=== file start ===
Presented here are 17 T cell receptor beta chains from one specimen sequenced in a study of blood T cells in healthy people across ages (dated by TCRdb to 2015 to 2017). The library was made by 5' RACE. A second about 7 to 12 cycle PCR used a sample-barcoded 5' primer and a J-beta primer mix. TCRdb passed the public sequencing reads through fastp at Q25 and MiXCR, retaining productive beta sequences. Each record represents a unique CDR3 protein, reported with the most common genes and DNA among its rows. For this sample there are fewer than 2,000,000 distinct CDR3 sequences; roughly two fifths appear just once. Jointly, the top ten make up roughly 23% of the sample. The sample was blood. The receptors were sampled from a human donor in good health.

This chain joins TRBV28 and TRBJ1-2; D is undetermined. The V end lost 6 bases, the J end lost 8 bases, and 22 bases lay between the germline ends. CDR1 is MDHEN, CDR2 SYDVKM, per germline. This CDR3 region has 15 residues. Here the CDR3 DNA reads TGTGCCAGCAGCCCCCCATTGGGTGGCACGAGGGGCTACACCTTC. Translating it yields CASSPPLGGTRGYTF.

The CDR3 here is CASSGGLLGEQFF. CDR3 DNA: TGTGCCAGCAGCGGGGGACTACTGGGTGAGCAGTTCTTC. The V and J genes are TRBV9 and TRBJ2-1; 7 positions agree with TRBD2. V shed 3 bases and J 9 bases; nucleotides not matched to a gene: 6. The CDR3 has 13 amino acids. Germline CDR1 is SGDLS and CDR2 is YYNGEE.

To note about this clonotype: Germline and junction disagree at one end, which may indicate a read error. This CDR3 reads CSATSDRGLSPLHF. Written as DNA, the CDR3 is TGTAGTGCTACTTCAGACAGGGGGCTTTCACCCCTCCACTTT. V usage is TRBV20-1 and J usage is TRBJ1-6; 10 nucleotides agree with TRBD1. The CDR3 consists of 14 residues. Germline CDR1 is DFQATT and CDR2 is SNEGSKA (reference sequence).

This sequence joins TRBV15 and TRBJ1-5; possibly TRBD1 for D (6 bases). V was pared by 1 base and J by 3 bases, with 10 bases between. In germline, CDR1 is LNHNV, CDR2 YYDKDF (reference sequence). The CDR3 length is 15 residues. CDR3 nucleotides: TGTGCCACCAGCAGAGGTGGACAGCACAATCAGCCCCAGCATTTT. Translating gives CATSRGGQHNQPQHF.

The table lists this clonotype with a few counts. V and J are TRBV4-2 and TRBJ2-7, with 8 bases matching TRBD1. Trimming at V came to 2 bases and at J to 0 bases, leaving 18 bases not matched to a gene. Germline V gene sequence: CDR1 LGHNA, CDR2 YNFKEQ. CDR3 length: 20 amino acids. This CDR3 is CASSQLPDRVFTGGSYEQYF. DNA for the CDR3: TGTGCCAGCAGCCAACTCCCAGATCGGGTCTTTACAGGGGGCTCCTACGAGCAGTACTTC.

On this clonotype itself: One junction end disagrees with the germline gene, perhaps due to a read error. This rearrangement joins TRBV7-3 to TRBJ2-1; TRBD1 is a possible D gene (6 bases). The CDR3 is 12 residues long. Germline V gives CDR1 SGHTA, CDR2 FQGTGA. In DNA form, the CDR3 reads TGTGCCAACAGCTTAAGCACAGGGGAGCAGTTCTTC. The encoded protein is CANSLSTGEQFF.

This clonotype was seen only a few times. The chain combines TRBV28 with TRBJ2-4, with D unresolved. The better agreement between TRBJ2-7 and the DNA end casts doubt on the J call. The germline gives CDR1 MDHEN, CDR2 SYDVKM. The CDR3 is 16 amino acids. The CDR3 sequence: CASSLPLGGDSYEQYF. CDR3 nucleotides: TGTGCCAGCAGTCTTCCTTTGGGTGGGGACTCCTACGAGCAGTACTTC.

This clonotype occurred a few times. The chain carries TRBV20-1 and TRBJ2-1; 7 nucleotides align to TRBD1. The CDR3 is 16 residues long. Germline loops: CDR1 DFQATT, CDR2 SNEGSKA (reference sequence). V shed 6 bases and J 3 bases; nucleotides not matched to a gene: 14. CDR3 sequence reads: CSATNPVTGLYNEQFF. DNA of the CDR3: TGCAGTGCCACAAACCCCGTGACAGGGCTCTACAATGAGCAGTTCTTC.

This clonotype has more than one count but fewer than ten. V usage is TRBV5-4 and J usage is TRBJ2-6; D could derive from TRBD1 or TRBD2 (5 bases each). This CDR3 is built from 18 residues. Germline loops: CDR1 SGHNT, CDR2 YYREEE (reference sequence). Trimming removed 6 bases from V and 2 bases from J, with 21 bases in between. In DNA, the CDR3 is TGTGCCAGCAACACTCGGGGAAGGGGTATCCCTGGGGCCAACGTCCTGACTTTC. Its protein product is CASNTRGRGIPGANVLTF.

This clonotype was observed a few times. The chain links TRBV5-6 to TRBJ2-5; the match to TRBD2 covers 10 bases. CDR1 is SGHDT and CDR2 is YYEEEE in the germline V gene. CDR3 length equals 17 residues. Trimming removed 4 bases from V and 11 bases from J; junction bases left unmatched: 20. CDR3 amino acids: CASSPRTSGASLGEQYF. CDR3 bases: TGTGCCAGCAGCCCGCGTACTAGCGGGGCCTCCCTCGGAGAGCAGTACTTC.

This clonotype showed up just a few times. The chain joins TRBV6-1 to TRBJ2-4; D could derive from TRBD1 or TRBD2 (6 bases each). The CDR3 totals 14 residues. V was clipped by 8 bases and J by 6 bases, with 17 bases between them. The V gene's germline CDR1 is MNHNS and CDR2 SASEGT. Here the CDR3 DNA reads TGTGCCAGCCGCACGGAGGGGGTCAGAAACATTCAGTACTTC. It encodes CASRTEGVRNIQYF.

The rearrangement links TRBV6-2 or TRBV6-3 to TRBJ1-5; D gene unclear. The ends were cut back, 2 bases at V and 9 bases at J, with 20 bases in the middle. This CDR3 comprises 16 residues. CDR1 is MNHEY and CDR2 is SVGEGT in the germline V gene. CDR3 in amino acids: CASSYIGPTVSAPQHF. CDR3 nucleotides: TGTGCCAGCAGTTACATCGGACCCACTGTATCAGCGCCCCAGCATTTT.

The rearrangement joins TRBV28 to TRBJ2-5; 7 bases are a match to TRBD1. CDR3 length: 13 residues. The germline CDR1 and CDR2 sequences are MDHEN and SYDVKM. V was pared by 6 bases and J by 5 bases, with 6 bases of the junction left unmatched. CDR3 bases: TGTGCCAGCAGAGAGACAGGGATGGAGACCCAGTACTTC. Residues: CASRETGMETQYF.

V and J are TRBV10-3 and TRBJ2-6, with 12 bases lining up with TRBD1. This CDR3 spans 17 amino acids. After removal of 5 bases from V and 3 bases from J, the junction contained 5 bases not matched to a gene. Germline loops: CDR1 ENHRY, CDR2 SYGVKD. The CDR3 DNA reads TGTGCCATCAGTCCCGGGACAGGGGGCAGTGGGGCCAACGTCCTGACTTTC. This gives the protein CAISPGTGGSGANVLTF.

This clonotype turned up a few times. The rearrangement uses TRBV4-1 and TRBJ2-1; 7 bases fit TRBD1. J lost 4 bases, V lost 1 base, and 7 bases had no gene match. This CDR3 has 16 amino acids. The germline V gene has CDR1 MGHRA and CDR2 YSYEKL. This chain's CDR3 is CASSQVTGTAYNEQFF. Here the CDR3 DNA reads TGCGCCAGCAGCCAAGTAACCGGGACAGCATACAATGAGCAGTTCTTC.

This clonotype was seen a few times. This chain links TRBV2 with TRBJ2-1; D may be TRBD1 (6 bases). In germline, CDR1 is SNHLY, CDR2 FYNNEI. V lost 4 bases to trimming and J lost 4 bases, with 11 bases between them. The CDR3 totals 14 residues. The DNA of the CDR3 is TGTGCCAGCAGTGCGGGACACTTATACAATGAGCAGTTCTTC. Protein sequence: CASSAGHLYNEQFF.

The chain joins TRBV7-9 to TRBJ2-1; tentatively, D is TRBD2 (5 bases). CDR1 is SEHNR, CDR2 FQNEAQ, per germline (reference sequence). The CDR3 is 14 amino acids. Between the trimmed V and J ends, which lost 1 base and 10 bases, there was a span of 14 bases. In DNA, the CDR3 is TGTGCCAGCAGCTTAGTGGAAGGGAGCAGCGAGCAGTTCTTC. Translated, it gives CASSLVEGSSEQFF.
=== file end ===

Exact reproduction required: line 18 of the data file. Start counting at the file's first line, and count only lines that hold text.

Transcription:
The chain joins TRBV7-9 to TRBJ2-1; tentatively, D is TRBD2 (5 bases). CDR1 is SEHNR, CDR2 FQNEAQ, per germline (reference sequence). The CDR3 is 14 amino acids. Between the trimmed V and J ends, which lost 1 base and 10 bases, there was a span of 14 bases. In DNA, the CDR3 is TGTGCCAGCAGCTTAGTGGAAGGGAGCAGCGAGCAGTTCTTC. Translated, it gives CASSLVEGSSEQFF.